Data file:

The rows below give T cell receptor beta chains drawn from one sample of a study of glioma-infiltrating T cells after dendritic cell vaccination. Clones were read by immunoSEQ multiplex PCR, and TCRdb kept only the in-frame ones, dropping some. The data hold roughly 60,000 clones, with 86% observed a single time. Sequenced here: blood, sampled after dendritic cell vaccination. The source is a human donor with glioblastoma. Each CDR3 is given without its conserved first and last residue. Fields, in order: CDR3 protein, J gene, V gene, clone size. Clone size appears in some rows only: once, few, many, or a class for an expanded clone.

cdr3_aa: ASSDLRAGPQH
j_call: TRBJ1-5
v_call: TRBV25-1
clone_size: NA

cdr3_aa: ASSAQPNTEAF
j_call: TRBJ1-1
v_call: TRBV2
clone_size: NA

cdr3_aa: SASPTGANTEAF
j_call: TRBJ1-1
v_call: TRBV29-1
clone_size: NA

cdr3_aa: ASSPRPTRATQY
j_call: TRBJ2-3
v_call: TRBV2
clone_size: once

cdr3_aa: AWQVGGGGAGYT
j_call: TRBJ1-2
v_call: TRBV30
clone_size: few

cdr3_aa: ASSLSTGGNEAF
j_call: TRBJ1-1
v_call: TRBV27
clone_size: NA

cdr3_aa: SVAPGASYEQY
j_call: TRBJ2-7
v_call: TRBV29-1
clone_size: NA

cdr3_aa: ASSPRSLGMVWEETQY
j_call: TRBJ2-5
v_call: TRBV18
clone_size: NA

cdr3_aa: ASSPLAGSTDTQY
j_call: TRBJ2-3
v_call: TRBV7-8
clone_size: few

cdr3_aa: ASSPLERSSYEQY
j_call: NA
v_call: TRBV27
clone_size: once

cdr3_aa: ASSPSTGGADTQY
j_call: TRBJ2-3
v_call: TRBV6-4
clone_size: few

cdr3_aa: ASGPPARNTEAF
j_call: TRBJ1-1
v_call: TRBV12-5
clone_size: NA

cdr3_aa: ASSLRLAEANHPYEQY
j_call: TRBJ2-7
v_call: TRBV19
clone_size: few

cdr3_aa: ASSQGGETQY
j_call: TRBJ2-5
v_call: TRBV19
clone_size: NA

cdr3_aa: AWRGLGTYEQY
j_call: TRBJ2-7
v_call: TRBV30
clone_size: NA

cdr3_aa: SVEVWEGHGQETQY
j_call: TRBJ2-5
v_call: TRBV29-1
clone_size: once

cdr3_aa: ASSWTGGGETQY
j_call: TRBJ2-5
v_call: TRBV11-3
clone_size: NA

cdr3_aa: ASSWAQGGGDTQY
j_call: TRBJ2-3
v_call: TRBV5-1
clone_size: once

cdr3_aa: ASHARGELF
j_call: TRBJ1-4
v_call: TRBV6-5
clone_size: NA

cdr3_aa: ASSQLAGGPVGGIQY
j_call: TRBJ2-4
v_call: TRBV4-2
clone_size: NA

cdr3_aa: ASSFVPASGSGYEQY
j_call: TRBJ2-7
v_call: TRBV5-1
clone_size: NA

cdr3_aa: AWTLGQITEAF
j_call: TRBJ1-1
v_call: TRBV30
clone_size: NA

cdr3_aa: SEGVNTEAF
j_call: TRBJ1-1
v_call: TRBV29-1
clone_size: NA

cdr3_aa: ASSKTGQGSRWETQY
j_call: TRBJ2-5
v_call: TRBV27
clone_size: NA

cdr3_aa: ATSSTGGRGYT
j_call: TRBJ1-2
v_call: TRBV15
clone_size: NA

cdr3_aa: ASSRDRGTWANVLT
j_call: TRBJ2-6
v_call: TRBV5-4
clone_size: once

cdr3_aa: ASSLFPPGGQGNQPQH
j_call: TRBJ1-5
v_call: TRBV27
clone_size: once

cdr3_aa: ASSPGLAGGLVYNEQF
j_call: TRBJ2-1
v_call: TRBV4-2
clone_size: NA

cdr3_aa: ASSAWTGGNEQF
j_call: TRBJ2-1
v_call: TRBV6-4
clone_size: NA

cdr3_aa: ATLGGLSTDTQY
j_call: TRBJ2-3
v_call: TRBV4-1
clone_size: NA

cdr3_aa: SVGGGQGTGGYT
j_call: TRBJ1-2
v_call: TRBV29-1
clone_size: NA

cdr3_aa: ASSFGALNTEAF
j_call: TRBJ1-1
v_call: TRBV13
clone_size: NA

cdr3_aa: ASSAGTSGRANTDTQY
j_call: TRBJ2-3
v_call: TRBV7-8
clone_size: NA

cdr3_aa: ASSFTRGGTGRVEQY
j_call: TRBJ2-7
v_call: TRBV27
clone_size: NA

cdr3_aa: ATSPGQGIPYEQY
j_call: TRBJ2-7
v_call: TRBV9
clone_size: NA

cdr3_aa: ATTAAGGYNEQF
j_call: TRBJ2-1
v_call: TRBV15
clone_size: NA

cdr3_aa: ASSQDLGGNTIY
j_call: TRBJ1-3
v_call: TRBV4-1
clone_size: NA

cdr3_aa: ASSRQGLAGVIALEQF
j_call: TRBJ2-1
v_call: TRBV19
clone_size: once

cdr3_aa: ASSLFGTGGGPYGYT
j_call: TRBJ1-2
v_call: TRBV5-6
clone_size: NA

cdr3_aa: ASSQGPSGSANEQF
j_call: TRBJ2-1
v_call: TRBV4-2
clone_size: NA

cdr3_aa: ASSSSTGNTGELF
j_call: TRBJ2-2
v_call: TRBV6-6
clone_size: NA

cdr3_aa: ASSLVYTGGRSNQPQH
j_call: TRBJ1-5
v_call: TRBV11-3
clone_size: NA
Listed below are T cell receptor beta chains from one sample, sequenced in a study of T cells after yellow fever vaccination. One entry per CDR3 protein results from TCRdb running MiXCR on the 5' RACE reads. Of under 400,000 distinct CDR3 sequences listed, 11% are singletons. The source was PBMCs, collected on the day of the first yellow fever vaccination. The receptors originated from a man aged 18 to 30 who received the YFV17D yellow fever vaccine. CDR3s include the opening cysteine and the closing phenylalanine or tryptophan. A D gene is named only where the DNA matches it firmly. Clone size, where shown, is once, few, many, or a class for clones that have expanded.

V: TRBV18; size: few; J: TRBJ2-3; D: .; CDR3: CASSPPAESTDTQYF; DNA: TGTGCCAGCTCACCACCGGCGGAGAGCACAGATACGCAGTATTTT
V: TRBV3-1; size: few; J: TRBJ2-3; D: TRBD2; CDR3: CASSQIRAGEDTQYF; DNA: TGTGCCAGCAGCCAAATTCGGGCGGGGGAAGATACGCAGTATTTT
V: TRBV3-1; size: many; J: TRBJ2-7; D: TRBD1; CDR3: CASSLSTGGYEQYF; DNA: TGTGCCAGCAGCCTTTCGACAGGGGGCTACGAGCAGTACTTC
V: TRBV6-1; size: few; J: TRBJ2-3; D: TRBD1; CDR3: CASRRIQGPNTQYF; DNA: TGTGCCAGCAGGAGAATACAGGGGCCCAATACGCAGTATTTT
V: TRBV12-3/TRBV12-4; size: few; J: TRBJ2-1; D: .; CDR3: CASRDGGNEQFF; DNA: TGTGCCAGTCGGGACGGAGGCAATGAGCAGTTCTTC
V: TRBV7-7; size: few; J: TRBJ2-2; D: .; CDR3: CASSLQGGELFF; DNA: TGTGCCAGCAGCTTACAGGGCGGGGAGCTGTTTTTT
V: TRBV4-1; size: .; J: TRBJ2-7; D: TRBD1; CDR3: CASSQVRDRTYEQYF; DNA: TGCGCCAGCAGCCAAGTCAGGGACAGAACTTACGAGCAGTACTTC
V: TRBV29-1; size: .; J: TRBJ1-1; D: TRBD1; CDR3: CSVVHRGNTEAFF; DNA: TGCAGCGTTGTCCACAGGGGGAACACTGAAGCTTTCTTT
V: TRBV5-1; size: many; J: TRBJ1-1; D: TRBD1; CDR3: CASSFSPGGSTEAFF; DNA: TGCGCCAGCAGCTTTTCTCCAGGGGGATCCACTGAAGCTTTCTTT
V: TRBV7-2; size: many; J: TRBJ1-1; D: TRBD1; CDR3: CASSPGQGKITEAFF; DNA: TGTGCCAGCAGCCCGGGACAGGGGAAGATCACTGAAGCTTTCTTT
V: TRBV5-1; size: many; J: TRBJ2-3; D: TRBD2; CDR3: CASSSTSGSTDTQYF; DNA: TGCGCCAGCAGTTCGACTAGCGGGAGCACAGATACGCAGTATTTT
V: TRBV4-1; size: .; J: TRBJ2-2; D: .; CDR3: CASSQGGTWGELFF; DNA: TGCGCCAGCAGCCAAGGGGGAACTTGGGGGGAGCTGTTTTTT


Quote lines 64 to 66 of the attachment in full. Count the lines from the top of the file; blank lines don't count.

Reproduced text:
v_call: TRBV29-1
clone_size: once

cdr3_aa: ASSWTGGGETQY